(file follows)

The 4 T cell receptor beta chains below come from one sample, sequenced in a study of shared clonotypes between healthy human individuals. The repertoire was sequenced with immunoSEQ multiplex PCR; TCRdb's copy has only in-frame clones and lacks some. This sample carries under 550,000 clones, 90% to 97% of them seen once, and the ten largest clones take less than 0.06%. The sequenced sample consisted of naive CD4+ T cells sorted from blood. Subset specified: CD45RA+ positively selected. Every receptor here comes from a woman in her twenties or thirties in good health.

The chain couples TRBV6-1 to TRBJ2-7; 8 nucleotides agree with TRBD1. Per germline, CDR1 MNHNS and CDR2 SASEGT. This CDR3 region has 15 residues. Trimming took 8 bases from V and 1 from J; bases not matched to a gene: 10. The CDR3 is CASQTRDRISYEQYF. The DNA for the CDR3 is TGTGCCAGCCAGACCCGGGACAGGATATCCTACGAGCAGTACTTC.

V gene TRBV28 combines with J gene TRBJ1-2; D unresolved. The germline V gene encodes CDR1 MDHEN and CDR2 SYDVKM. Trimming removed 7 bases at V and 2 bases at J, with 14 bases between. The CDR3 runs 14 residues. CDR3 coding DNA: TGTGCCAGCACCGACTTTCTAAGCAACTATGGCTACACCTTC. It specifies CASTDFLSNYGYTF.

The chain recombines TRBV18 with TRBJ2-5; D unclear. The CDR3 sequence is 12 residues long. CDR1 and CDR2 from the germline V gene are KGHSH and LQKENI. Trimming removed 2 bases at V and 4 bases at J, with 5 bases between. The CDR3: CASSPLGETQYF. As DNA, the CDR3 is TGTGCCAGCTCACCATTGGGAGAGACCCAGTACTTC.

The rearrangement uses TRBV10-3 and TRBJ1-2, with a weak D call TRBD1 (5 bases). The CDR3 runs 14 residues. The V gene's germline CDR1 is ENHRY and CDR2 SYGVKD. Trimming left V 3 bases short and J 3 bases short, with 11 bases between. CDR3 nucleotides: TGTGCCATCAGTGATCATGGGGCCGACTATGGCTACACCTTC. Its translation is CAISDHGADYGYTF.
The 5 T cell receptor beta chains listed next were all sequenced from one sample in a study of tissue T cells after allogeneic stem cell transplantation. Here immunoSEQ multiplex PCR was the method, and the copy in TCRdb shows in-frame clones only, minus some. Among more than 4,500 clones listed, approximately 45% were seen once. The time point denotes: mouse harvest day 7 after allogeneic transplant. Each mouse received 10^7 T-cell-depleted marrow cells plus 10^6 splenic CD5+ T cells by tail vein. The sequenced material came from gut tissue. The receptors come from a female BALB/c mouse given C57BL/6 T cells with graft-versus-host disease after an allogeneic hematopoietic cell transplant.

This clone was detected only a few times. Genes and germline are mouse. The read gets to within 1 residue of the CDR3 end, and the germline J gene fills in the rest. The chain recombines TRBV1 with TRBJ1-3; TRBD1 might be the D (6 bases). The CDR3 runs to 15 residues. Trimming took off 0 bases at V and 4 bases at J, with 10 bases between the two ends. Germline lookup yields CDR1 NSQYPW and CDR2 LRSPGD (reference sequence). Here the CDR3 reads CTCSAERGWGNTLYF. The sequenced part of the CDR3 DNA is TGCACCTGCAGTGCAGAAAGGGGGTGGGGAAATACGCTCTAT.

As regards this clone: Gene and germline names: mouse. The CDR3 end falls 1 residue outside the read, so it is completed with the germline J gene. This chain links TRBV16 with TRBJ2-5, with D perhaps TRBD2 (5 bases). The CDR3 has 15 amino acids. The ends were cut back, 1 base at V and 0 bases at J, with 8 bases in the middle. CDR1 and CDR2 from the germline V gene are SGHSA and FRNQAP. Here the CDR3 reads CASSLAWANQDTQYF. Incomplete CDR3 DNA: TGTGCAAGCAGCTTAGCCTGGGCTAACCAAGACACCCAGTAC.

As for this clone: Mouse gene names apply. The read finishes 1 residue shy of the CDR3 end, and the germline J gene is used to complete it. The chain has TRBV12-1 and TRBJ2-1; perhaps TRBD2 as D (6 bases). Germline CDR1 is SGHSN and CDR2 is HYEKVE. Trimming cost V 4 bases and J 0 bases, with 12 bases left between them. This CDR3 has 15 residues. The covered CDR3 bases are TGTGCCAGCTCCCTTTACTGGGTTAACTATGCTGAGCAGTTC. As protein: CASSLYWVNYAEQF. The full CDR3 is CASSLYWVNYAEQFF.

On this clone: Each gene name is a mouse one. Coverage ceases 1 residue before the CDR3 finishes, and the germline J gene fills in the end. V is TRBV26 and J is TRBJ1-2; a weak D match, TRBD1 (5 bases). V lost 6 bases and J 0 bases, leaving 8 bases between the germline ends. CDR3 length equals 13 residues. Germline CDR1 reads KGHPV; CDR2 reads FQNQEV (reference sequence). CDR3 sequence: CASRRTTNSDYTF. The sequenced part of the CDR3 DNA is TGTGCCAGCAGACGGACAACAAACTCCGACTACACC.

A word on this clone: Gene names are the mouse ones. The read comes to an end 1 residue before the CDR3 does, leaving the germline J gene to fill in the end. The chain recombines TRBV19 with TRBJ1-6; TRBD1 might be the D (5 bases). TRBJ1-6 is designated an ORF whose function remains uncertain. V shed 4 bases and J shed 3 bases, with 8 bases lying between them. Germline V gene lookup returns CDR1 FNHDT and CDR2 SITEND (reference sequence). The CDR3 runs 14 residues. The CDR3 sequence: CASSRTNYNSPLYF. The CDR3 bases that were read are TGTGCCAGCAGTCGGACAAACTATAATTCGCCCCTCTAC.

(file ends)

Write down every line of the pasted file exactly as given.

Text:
The 4 T cell receptor beta chains below come from one sample, sequenced in a study of shared clonotypes between healthy human individuals. The repertoire was sequenced with immunoSEQ multiplex PCR; TCRdb's copy has only in-frame clones and lacks some. This sample carries under 550,000 clones, 90% to 97% of them seen once, and the ten largest clones take less than 0.06%. The sequenced sample consisted of naive CD4+ T cells sorted from blood. Subset specified: CD45RA+ positively selected. Every receptor here comes from a woman in her twenties or thirties in good health.

The chain couples TRBV6-1 to TRBJ2-7; 8 nucleotides agree with TRBD1. Per germline, CDR1 MNHNS and CDR2 SASEGT. This CDR3 region has 15 residues. Trimming took 8 bases from V and 1 from J; bases not matched to a gene: 10. The CDR3 is CASQTRDRISYEQYF. The DNA for the CDR3 is TGTGCCAGCCAGACCCGGGACAGGATATCCTACGAGCAGTACTTC.

V gene TRBV28 combines with J gene TRBJ1-2; D unresolved. The germline V gene encodes CDR1 MDHEN and CDR2 SYDVKM. Trimming removed 7 bases at V and 2 bases at J, with 14 bases between. The CDR3 runs 14 residues. CDR3 coding DNA: TGTGCCAGCACCGACTTTCTAAGCAACTATGGCTACACCTTC. It specifies CASTDFLSNYGYTF.

The chain recombines TRBV18 with TRBJ2-5; D unclear. The CDR3 sequence is 12 residues long. CDR1 and CDR2 from the germline V gene are KGHSH and LQKENI. Trimming removed 2 bases at V and 4 bases at J, with 5 bases between. The CDR3: CASSPLGETQYF. As DNA, the CDR3 is TGTGCCAGCTCACCATTGGGAGAGACCCAGTACTTC.

The rearrangement uses TRBV10-3 and TRBJ1-2, with a weak D call TRBD1 (5 bases). The CDR3 runs 14 residues. The V gene's germline CDR1 is ENHRY and CDR2 SYGVKD. Trimming left V 3 bases short and J 3 bases short, with 11 bases between. CDR3 nucleotides: TGTGCCATCAGTGATCATGGGGCCGACTATGGCTACACCTTC. Its translation is CAISDHGADYGYTF.
The 5 T cell receptor beta chains listed next were all sequenced from one sample in a study of tissue T cells after allogeneic stem cell transplantation. Here immunoSEQ multiplex PCR was the method, and the copy in TCRdb shows in-frame clones only, minus some. Among more than 4,500 clones listed, approximately 45% were seen once. The time point denotes: mouse harvest day 7 after allogeneic transplant. Each mouse received 10^7 T-cell-depleted marrow cells plus 10^6 splenic CD5+ T cells by tail vein. The sequenced material came from gut tissue. The receptors come from a female BALB/c mouse given C57BL/6 T cells with graft-versus-host disease after an allogeneic hematopoietic cell transplant.

This clone was detected only a few times. Genes and germline are mouse. The read gets to within 1 residue of the CDR3 end, and the germline J gene fills in the rest. The chain recombines TRBV1 with TRBJ1-3; TRBD1 might be the D (6 bases). The CDR3 runs to 15 residues. Trimming took off 0 bases at V and 4 bases at J, with 10 bases between the two ends. Germline lookup yields CDR1 NSQYPW and CDR2 LRSPGD (reference sequence). Here the CDR3 reads CTCSAERGWGNTLYF. The sequenced part of the CDR3 DNA is TGCACCTGCAGTGCAGAAAGGGGGTGGGGAAATACGCTCTAT.

As regards this clone: Gene and germline names: mouse. The CDR3 end falls 1 residue outside the read, so it is completed with the germline J gene. This chain links TRBV16 with TRBJ2-5, with D perhaps TRBD2 (5 bases). The CDR3 has 15 amino acids. The ends were cut back, 1 base at V and 0 bases at J, with 8 bases in the middle. CDR1 and CDR2 from the germline V gene are SGHSA and FRNQAP. Here the CDR3 reads CASSLAWANQDTQYF. Incomplete CDR3 DNA: TGTGCAAGCAGCTTAGCCTGGGCTAACCAAGACACCCAGTAC.

As for this clone: Mouse gene names apply. The read finishes 1 residue shy of the CDR3 end, and the germline J gene is used to complete it. The chain has TRBV12-1 and TRBJ2-1; perhaps TRBD2 as D (6 bases). Germline CDR1 is SGHSN and CDR2 is HYEKVE. Trimming cost V 4 bases and J 0 bases, with 12 bases left between them. This CDR3 has 15 residues. The covered CDR3 bases are TGTGCCAGCTCCCTTTACTGGGTTAACTATGCTGAGCAGTTC. As protein: CASSLYWVNYAEQF. The full CDR3 is CASSLYWVNYAEQFF.

On this clone: Each gene name is a mouse one. Coverage ceases 1 residue before the CDR3 finishes, and the germline J gene fills in the end. V is TRBV26 and J is TRBJ1-2; a weak D match, TRBD1 (5 bases). V lost 6 bases and J 0 bases, leaving 8 bases between the germline ends. CDR3 length equals 13 residues. Germline CDR1 reads KGHPV; CDR2 reads FQNQEV (reference sequence). CDR3 sequence: CASRRTTNSDYTF. The sequenced part of the CDR3 DNA is TGTGCCAGCAGACGGACAACAAACTCCGACTACACC.

A word on this clone: Gene names are the mouse ones. The read comes to an end 1 residue before the CDR3 does, leaving the germline J gene to fill in the end. The chain recombines TRBV19 with TRBJ1-6; TRBD1 might be the D (5 bases). TRBJ1-6 is designated an ORF whose function remains uncertain. V shed 4 bases and J shed 3 bases, with 8 bases lying between them. Germline V gene lookup returns CDR1 FNHDT and CDR2 SITEND (reference sequence). The CDR3 runs 14 residues. The CDR3 sequence: CASSRTNYNSPLYF. The CDR3 bases that were read are TGTGCCAGCAGTCGGACAAACTATAATTCGCCCCTCTAC.